mckenna-lecture-1.txt:percent done: 100.0
mckenna-lecture-2.txt:percent done: 100.0
mckenna-lecture-3.txt:percent done: 31.6
mckenna-lecture-4.txt:percent done: 25.0
mckenna-lecture-5.txt:percent done: 100.0
mckenna-lecture-6.txt:percent done: 1.0
mckenna-lecture-7.txt:percent done: 23.0

What this does is:
- look in all files that end it *.txt
- find any lines that match "percent"
- take the last line of this match
- print out the filename of those matching files as well

This is probably more readable than the corresponding find command.


Another great post from Barcelona Food Girl. This one is about paella... mmm paella...

slashdot jumps shark

Noah Gift asks the question When Was The Exact Day Slashdot Jumped The Shark?

I think it was when they went with this new CSS based design, it just isn't the same as the old HTML slashdot.

Isn't that funny, seeing how I'm the CSS fanatic now, table based HTML designs absolutely make me cringe.


Sunday, September 09, 2007


Fix a Frozen System with the Magic SysRq Keys - wacky!

I thought you had to have that compiled into your kernel, maybe modern ones do..


Atlas restaurant in downtown Courtenay.

yui fonts

For this latest project, the redesign of, I'm first redoing the Admin interface, as it used to be a combination of Microsoft Access and PHP.

For the new Admin interface, I can do it from scratch, so I'm trying out the Yahoo Web Framework, I'm working with grids.css, reset.css, and fonts.css. It's neat.

Here's a good reference for the sfont sizes in YUI fonts.css.

Saturday, September 08, 2007





Trippy happenings, right in my front yard!

Bemused Bistro is putting on an art show for Robert Colasanto. Excellent photographs, come see, and then join me for an iced latte on the patio below.
Posted by Picasa


just for fun, for this big project I'm working on, I'm going to use a butterfly palette. So many to choose!

Psy's colour palettes, this is a neato site:, I like.


The Gamma-Ray Large Area Space Telescope (GLAST) is going to go looking for the gamma-rays produced when WIMPs (Weakly Interacting Massive Particles) collide.


A really good article on heavier elements in stars and how they are produced.


World's first X-ray Free Electon Laser (XFEL) is being built at SLAC (Stanford Linear Accelerator Center). This is so sweet, this has the potential to totally revolutionize crystallography.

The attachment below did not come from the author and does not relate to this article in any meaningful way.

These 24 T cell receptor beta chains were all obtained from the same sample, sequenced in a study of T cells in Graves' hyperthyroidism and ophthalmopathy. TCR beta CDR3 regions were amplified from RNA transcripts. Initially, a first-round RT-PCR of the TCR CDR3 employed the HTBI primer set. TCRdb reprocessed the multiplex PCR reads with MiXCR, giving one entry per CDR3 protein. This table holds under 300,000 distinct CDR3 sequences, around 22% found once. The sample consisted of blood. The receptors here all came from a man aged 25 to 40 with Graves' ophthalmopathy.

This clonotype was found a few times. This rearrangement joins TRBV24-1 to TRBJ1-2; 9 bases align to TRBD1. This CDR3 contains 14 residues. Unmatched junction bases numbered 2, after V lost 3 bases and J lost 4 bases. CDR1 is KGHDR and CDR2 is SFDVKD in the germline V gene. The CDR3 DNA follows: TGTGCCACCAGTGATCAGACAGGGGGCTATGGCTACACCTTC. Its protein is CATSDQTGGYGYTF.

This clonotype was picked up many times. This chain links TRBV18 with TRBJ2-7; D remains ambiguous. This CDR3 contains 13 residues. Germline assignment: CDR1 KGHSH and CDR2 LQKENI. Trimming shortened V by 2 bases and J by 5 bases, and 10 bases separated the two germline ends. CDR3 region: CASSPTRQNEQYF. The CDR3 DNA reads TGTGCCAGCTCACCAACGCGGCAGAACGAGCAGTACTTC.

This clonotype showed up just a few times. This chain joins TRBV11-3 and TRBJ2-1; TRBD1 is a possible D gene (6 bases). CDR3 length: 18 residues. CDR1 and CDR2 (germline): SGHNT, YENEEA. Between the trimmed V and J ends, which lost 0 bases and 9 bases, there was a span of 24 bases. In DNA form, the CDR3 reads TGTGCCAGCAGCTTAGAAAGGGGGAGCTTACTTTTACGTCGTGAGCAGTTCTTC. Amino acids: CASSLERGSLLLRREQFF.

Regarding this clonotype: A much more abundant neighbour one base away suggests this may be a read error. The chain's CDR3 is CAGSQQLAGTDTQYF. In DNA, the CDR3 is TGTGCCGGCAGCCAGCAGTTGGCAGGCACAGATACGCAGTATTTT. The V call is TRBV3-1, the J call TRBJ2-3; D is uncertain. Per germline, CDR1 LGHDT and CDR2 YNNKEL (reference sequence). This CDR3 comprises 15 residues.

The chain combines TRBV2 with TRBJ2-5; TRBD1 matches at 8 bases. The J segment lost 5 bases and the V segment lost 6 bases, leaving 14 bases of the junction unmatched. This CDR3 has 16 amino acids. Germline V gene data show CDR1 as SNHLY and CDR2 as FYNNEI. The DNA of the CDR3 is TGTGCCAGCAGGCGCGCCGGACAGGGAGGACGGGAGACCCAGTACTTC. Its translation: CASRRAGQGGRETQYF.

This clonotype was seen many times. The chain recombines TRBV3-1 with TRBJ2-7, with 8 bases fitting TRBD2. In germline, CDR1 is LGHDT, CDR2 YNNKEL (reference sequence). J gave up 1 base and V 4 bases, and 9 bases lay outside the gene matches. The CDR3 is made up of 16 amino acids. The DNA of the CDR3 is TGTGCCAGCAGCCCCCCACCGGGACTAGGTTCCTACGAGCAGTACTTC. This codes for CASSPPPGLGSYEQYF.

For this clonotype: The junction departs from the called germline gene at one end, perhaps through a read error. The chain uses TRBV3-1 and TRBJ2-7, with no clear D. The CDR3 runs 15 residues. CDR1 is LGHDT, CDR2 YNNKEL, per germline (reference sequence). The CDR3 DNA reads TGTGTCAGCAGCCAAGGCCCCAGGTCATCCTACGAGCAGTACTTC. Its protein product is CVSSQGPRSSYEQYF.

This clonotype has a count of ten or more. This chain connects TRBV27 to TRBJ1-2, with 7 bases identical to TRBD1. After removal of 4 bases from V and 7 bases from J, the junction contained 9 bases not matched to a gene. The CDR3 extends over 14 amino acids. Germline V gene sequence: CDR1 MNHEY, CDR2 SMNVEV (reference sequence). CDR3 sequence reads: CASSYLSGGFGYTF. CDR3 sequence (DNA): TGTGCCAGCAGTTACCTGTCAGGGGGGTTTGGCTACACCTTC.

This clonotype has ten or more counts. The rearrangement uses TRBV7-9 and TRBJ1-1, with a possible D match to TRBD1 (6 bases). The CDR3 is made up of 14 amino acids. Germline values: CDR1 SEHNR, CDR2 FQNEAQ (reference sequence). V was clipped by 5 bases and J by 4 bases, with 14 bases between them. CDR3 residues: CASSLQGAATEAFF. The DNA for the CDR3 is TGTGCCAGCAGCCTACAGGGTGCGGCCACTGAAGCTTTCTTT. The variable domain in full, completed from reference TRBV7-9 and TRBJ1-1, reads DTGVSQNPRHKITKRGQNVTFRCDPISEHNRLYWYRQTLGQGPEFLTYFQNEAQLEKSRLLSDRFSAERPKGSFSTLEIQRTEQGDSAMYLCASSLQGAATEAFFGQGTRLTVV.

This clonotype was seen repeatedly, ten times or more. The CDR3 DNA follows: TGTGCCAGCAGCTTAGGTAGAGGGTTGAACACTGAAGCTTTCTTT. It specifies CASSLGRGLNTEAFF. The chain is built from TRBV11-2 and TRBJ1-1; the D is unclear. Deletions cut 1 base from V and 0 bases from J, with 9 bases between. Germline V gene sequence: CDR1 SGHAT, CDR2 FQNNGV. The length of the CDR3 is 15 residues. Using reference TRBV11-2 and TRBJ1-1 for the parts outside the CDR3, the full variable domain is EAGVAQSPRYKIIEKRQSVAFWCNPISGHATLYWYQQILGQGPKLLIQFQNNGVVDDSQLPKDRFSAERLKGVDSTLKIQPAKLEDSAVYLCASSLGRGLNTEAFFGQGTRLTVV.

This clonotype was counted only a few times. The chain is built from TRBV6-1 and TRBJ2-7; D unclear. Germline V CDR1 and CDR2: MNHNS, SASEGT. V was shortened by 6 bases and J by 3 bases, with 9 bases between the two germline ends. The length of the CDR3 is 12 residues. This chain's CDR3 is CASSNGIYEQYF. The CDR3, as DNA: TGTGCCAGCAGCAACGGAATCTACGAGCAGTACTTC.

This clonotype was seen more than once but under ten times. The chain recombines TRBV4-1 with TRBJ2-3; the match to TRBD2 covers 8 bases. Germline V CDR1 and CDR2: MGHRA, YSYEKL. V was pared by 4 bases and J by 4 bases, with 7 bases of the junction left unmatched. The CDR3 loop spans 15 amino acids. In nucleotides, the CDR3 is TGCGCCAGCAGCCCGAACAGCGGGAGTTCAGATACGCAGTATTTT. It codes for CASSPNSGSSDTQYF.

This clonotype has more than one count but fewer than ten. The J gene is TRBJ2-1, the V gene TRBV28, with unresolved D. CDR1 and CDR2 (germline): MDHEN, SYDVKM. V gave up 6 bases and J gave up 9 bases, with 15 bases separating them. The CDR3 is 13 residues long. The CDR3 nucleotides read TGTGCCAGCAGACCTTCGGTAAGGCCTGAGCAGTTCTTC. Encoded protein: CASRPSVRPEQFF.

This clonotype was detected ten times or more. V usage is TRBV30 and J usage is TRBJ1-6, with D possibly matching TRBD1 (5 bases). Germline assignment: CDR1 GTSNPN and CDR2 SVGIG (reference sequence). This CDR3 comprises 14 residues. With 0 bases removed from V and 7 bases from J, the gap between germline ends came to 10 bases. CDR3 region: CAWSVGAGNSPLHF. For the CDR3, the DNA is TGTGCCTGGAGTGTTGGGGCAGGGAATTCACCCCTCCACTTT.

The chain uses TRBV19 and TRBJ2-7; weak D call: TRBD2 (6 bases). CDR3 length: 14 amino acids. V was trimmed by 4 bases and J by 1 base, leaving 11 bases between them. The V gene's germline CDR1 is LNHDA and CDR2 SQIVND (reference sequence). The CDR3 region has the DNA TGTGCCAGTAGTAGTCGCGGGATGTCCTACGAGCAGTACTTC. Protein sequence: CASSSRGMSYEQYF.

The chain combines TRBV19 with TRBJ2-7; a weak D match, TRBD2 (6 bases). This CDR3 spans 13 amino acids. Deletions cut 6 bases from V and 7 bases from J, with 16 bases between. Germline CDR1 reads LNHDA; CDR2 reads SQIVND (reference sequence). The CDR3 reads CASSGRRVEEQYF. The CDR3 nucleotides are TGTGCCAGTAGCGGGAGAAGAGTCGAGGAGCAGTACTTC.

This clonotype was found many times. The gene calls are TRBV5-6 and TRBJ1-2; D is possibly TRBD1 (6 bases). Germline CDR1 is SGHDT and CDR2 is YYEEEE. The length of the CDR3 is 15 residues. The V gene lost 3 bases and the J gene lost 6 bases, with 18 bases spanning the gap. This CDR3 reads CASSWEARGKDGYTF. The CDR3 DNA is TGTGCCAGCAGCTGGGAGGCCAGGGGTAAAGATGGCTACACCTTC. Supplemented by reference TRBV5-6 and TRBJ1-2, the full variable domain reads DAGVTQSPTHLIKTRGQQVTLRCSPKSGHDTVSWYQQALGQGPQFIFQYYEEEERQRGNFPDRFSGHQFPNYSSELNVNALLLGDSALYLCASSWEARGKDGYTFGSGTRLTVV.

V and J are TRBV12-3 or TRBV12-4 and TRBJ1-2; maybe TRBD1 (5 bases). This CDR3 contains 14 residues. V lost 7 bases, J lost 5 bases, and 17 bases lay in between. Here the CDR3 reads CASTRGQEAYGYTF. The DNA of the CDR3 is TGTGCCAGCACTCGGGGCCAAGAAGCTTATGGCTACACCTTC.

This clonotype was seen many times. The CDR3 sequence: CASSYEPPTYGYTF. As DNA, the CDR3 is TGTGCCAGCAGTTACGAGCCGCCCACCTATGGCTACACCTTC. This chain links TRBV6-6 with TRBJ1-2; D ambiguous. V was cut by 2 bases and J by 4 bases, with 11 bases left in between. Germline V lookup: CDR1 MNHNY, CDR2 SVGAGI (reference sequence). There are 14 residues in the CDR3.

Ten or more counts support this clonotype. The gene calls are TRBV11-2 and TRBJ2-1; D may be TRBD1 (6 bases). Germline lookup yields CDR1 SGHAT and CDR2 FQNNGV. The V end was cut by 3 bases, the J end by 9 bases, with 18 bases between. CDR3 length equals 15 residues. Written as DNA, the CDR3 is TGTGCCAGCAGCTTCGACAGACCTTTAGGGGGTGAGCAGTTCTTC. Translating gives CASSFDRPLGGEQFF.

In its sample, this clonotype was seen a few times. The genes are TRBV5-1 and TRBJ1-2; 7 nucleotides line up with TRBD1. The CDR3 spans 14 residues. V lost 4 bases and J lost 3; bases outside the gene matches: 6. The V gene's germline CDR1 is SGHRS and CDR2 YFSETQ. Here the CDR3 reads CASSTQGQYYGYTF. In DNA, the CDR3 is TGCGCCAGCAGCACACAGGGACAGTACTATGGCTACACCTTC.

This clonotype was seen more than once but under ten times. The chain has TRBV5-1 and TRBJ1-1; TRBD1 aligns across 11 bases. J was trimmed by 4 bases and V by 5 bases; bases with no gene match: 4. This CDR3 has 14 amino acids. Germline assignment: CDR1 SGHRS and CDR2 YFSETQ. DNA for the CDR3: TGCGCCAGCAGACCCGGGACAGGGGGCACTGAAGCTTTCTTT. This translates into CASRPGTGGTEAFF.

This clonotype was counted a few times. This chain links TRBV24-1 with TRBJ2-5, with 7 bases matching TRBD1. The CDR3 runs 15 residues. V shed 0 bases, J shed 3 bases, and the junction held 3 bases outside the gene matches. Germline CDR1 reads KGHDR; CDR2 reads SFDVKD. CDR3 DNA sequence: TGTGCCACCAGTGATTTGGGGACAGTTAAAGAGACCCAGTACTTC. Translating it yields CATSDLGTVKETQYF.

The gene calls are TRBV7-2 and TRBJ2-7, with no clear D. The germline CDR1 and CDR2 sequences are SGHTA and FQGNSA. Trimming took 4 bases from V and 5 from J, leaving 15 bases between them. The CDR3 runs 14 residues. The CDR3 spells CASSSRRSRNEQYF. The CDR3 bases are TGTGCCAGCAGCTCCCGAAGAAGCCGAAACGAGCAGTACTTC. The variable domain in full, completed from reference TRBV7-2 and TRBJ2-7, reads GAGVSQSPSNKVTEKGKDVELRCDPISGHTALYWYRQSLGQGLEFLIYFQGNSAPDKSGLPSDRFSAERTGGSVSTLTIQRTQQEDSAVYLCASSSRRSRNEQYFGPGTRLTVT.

The world's second XFEL might be built at DESY. I remember when I was over in Holland, they were talking about this quite a bit.

When I went to the IUCR in Florence, there was a great presentation about XFEL by a guy from SLAC, it blew me away.


How gold is created in stars. Very interesting to realize, that stars can only burn up to Iron, going past that, into the fusion of Iron with more protons requires energy, so Iron is the heaviest thing that can be produce by nuclear fusion in a star.

So, how about elements more heavy than that, like gold?

Well, there are lots of different theories about that, a couple of them talk about processes in Supernova.

And how about the really heavy ones, like uranium?

Friday, September 07, 2007



Posted by Picasa


A very cool Quicksilver demo by its creator, Nicholas Jitkoff.

Now, we just need to do that with Emacs instead.

I've been thinking for some time that Emacs should start recognizing common keystrokes and command paths and offer to create macros of them for you.

Also, we need a better way to call and assign macros to keys. I guess it's not too bad:

do things here

But I just don't find myself doing this all that much.

I do create a lot more macros though, with the new F3 and F4 keys in Emacs 22. I just need a better way to keep track of them. Often, they should offer to create themselves, binding themselves to a Super-key or Hyper-key, to differentiate them from normal macros.

So, I should sometime get Super- and Hyper- working. I just about had it, but it got too a little too confusing with xmodmap.

Wednesday, September 05, 2007

responsive disclosure

I was looking for a good model for the Sunshine Organics admin replan and redesign in Ruby on Rails, and I think that Responsive Disclosure will be a great way to present lots of the information I need to show.

Now, for some good icons for the basic concepts.


yahoo, hmm:

yahoo aggressively blocking forwarded messages.

Tuesday, September 04, 2007


clowns fight racism

Sweet, an anti-racism counter-protest by clowns, anarchists and activists. So cool!

This is the totally the way to oppose racist rallies.

Sunday, September 02, 2007

emacs + multi-tty

Yay, finally they've merged multi-tty into the CVS head of Emacs.

I'm downloading it now, it's been soo long since I've used CVS. I use Subversion now almost exclusively. What was funny was that the multi-tty branch of Emacs used an even more advanced code repository, bazaar.

Anyways, it was a little hard to find this info, which helpfully gave me:

cvs -z3 co emacs


The release of Python 3.0a1. I'm surprised at how rapidly and aggressively they're doing this.

I think it's great, it's much harder on the users when the don't know when the new language spec will be complete.